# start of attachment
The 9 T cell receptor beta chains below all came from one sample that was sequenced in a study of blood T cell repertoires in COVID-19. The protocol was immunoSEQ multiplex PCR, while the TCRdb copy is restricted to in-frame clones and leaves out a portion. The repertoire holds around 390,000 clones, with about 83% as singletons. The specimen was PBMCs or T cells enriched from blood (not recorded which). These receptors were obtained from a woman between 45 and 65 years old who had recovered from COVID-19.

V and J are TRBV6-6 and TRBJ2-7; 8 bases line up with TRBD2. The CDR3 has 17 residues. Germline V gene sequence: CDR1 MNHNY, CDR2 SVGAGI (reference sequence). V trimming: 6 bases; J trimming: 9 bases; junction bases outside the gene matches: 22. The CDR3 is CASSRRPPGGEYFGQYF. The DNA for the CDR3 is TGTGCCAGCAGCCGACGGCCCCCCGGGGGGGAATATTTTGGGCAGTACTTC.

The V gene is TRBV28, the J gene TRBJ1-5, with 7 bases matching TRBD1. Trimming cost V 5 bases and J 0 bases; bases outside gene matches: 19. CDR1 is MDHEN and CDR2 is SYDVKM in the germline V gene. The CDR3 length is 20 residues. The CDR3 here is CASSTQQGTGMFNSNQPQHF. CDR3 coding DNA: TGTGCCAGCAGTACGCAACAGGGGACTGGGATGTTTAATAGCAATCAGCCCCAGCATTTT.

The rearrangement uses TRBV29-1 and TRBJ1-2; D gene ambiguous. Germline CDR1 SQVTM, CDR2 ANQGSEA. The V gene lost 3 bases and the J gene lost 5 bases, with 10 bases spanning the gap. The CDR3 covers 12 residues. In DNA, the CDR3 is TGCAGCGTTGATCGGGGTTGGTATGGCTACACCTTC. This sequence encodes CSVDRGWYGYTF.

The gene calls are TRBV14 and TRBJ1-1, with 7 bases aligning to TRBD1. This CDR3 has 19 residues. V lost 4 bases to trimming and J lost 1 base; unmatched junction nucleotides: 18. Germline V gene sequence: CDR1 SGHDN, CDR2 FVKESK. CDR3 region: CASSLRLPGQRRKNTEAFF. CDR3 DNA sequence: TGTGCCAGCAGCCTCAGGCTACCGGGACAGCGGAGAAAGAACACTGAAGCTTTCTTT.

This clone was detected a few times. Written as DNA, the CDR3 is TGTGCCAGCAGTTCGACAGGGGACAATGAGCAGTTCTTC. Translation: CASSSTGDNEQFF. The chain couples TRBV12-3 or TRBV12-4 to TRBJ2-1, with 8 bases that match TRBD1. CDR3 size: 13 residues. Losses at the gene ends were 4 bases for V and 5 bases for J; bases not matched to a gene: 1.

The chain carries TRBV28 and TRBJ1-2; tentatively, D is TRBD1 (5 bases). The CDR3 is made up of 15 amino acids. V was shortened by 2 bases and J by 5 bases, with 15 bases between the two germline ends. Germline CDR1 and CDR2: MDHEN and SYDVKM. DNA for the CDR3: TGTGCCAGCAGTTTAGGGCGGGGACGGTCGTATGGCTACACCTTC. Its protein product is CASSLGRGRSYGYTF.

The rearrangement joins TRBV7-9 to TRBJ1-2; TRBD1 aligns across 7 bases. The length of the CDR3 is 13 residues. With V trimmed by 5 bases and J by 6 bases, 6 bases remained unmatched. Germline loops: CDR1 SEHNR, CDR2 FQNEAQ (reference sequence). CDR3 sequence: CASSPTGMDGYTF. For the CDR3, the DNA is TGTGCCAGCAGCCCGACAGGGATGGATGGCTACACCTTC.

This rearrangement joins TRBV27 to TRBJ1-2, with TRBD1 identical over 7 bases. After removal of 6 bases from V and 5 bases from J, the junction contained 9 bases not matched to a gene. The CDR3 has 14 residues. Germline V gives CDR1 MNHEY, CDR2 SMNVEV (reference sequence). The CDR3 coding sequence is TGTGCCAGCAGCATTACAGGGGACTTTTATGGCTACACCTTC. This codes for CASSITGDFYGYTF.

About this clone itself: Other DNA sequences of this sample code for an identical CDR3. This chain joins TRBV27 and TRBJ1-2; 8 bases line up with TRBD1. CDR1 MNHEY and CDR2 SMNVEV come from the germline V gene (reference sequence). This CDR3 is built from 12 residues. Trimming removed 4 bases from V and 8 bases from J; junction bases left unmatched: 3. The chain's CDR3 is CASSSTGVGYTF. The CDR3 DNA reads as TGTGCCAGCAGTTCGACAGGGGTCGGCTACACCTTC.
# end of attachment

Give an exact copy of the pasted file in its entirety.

The 9 T cell receptor beta chains below all came from one sample that was sequenced in a study of blood T cell repertoires in COVID-19. The protocol was immunoSEQ multiplex PCR, while the TCRdb copy is restricted to in-frame clones and leaves out a portion. The repertoire holds around 390,000 clones, with about 83% as singletons. The specimen was PBMCs or T cells enriched from blood (not recorded which). These receptors were obtained from a woman between 45 and 65 years old who had recovered from COVID-19.

V and J are TRBV6-6 and TRBJ2-7; 8 bases line up with TRBD2. The CDR3 has 17 residues. Germline V gene sequence: CDR1 MNHNY, CDR2 SVGAGI (reference sequence). V trimming: 6 bases; J trimming: 9 bases; junction bases outside the gene matches: 22. The CDR3 is CASSRRPPGGEYFGQYF. The DNA for the CDR3 is TGTGCCAGCAGCCGACGGCCCCCCGGGGGGGAATATTTTGGGCAGTACTTC.

The V gene is TRBV28, the J gene TRBJ1-5, with 7 bases matching TRBD1. Trimming cost V 5 bases and J 0 bases; bases outside gene matches: 19. CDR1 is MDHEN and CDR2 is SYDVKM in the germline V gene. The CDR3 length is 20 residues. The CDR3 here is CASSTQQGTGMFNSNQPQHF. CDR3 coding DNA: TGTGCCAGCAGTACGCAACAGGGGACTGGGATGTTTAATAGCAATCAGCCCCAGCATTTT.

The rearrangement uses TRBV29-1 and TRBJ1-2; D gene ambiguous. Germline CDR1 SQVTM, CDR2 ANQGSEA. The V gene lost 3 bases and the J gene lost 5 bases, with 10 bases spanning the gap. The CDR3 covers 12 residues. In DNA, the CDR3 is TGCAGCGTTGATCGGGGTTGGTATGGCTACACCTTC. This sequence encodes CSVDRGWYGYTF.

The gene calls are TRBV14 and TRBJ1-1, with 7 bases aligning to TRBD1. This CDR3 has 19 residues. V lost 4 bases to trimming and J lost 1 base; unmatched junction nucleotides: 18. Germline V gene sequence: CDR1 SGHDN, CDR2 FVKESK. CDR3 region: CASSLRLPGQRRKNTEAFF. CDR3 DNA sequence: TGTGCCAGCAGCCTCAGGCTACCGGGACAGCGGAGAAAGAACACTGAAGCTTTCTTT.

This clone was detected a few times. Written as DNA, the CDR3 is TGTGCCAGCAGTTCGACAGGGGACAATGAGCAGTTCTTC. Translation: CASSSTGDNEQFF. The chain couples TRBV12-3 or TRBV12-4 to TRBJ2-1, with 8 bases that match TRBD1. CDR3 size: 13 residues. Losses at the gene ends were 4 bases for V and 5 bases for J; bases not matched to a gene: 1.

The chain carries TRBV28 and TRBJ1-2; tentatively, D is TRBD1 (5 bases). The CDR3 is made up of 15 amino acids. V was shortened by 2 bases and J by 5 bases, with 15 bases between the two germline ends. Germline CDR1 and CDR2: MDHEN and SYDVKM. DNA for the CDR3: TGTGCCAGCAGTTTAGGGCGGGGACGGTCGTATGGCTACACCTTC. Its protein product is CASSLGRGRSYGYTF.

The rearrangement joins TRBV7-9 to TRBJ1-2; TRBD1 aligns across 7 bases. The length of the CDR3 is 13 residues. With V trimmed by 5 bases and J by 6 bases, 6 bases remained unmatched. Germline loops: CDR1 SEHNR, CDR2 FQNEAQ (reference sequence). CDR3 sequence: CASSPTGMDGYTF. For the CDR3, the DNA is TGTGCCAGCAGCCCGACAGGGATGGATGGCTACACCTTC.

This rearrangement joins TRBV27 to TRBJ1-2, with TRBD1 identical over 7 bases. After removal of 6 bases from V and 5 bases from J, the junction contained 9 bases not matched to a gene. The CDR3 has 14 residues. Germline V gives CDR1 MNHEY, CDR2 SMNVEV (reference sequence). The CDR3 coding sequence is TGTGCCAGCAGCATTACAGGGGACTTTTATGGCTACACCTTC. This codes for CASSITGDFYGYTF.

About this clone itself: Other DNA sequences of this sample code for an identical CDR3. This chain joins TRBV27 and TRBJ1-2; 8 bases line up with TRBD1. CDR1 MNHEY and CDR2 SMNVEV come from the germline V gene (reference sequence). This CDR3 is built from 12 residues. Trimming removed 4 bases from V and 8 bases from J; junction bases left unmatched: 3. The chain's CDR3 is CASSSTGVGYTF. The CDR3 DNA reads as TGTGCCAGCAGTTCGACAGGGGTCGGCTACACCTTC.